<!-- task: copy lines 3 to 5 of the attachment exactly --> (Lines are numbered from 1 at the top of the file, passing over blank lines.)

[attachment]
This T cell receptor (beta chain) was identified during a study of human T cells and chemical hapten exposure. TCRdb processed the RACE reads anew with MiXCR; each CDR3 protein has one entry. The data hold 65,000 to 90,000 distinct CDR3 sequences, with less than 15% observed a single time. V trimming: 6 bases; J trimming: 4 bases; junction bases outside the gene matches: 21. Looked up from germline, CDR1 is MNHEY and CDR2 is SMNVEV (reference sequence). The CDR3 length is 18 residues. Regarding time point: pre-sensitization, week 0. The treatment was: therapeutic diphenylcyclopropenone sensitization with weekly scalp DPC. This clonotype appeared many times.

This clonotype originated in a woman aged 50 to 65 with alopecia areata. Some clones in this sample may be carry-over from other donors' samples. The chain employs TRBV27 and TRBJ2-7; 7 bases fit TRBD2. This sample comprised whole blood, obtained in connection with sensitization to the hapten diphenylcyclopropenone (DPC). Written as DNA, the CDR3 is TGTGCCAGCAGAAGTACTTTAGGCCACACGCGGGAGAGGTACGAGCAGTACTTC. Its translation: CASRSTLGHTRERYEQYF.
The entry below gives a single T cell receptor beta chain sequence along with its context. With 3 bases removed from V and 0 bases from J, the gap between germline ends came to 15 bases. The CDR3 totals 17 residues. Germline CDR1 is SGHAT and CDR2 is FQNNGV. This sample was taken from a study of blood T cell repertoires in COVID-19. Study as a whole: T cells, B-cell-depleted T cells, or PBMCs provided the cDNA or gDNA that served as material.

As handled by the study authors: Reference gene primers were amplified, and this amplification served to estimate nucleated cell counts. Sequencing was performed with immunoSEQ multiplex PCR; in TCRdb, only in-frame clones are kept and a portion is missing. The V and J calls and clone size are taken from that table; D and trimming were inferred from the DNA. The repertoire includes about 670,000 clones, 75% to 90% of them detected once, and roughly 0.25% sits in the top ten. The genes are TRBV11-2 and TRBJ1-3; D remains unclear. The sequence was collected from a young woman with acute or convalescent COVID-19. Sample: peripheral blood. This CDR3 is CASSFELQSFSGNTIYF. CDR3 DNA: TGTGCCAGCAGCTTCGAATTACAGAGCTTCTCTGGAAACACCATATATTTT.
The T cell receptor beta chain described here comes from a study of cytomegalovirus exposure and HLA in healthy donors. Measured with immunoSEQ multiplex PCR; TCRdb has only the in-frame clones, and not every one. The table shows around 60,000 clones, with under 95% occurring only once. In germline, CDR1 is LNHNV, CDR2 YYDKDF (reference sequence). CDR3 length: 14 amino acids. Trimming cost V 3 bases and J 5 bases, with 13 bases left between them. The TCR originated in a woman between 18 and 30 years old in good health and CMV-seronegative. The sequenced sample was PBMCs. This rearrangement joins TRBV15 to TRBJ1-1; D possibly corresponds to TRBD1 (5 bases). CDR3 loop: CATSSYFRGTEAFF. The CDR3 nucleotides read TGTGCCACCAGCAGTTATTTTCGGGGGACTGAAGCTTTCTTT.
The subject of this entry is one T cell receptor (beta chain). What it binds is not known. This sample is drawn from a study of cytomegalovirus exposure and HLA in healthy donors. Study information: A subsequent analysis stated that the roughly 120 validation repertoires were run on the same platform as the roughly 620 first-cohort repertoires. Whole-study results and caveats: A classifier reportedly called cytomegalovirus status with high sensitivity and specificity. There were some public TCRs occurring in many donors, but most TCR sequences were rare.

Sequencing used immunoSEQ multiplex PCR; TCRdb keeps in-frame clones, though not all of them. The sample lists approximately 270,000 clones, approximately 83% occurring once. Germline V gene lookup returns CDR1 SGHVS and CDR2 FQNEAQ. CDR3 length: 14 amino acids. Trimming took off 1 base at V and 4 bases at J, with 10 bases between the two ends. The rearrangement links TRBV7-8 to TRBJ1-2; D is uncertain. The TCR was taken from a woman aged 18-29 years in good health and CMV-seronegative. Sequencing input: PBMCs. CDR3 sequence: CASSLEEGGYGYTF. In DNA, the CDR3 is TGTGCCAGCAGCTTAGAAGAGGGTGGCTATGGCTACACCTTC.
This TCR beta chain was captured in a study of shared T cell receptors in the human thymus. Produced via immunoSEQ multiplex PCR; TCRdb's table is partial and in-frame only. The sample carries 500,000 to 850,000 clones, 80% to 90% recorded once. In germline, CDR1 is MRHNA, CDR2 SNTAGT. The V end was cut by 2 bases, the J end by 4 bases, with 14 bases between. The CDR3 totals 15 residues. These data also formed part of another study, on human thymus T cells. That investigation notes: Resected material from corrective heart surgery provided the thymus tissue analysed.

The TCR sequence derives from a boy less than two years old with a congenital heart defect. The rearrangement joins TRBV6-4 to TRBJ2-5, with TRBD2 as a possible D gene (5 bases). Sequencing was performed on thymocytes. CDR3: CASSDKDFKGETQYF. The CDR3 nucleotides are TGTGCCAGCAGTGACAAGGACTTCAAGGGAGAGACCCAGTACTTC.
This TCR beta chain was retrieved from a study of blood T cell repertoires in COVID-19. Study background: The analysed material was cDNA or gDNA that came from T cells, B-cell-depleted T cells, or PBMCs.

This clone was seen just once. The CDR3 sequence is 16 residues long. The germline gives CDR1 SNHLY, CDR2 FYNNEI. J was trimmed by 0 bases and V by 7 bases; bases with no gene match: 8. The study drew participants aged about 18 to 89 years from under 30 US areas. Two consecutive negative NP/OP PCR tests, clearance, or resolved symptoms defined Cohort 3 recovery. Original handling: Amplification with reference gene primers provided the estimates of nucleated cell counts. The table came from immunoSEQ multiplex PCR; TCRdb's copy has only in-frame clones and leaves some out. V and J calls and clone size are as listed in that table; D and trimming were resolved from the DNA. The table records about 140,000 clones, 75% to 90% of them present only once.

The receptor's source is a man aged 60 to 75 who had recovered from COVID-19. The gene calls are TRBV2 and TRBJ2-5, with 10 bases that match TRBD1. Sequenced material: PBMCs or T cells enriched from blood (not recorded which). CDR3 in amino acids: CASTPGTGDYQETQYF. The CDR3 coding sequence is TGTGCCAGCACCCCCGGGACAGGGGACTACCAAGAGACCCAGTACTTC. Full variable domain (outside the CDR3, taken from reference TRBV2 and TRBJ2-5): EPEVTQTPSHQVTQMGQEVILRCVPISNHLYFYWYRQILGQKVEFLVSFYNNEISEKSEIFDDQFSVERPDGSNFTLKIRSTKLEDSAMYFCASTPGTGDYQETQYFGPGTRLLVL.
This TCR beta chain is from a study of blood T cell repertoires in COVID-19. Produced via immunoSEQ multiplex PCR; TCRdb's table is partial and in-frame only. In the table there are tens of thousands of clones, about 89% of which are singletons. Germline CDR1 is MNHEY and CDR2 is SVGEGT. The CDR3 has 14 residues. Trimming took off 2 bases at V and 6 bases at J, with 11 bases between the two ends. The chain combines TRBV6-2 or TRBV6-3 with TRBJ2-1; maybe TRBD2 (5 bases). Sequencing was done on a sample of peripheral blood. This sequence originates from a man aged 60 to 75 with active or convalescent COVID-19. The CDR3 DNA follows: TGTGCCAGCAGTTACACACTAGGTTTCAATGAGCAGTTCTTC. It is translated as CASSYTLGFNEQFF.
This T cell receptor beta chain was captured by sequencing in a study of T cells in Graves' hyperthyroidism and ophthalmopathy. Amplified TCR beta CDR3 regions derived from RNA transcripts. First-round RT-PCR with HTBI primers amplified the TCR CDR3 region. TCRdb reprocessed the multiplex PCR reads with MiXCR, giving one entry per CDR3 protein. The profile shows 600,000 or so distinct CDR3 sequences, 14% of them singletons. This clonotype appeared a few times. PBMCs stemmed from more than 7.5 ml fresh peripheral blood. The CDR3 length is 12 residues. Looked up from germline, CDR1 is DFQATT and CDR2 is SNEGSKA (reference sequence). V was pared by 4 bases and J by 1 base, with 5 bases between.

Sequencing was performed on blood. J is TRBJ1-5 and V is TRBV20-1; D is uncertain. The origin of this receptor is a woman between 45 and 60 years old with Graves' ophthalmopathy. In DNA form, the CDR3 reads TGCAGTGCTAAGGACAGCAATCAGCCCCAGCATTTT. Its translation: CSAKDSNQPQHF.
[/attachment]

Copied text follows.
The entry below gives a single T cell receptor beta chain sequence along with its context. With 3 bases removed from V and 0 bases from J, the gap between germline ends came to 15 bases. The CDR3 totals 17 residues. Germline CDR1 is SGHAT and CDR2 is FQNNGV. This sample was taken from a study of blood T cell repertoires in COVID-19. Study as a whole: T cells, B-cell-depleted T cells, or PBMCs provided the cDNA or gDNA that served as material.

As handled by the study authors: Reference gene primers were amplified, and this amplification served to estimate nucleated cell counts. Sequencing was performed with immunoSEQ multiplex PCR; in TCRdb, only in-frame clones are kept and a portion is missing. The V and J calls and clone size are taken from that table; D and trimming were inferred from the DNA. The repertoire includes about 670,000 clones, 75% to 90% of them detected once, and roughly 0.25% sits in the top ten. The genes are TRBV11-2 and TRBJ1-3; D remains unclear. The sequence was collected from a young woman with acute or convalescent COVID-19. Sample: peripheral blood. This CDR3 is CASSFELQSFSGNTIYF. CDR3 DNA: TGTGCCAGCAGCTTCGAATTACAGAGCTTCTCTGGAAACACCATATATTTT.
The T cell receptor beta chain described here comes from a study of cytomegalovirus exposure and HLA in healthy donors. Measured with immunoSEQ multiplex PCR; TCRdb has only the in-frame clones, and not every one. The table shows around 60,000 clones, with under 95% occurring only once. In germline, CDR1 is LNHNV, CDR2 YYDKDF (reference sequence). CDR3 length: 14 amino acids. Trimming cost V 3 bases and J 5 bases, with 13 bases left between them. The TCR originated in a woman between 18 and 30 years old in good health and CMV-seronegative. The sequenced sample was PBMCs. This rearrangement joins TRBV15 to TRBJ1-1; D possibly corresponds to TRBD1 (5 bases). CDR3 loop: CATSSYFRGTEAFF. The CDR3 nucleotides read TGTGCCACCAGCAGTTATTTTCGGGGGACTGAAGCTTTCTTT.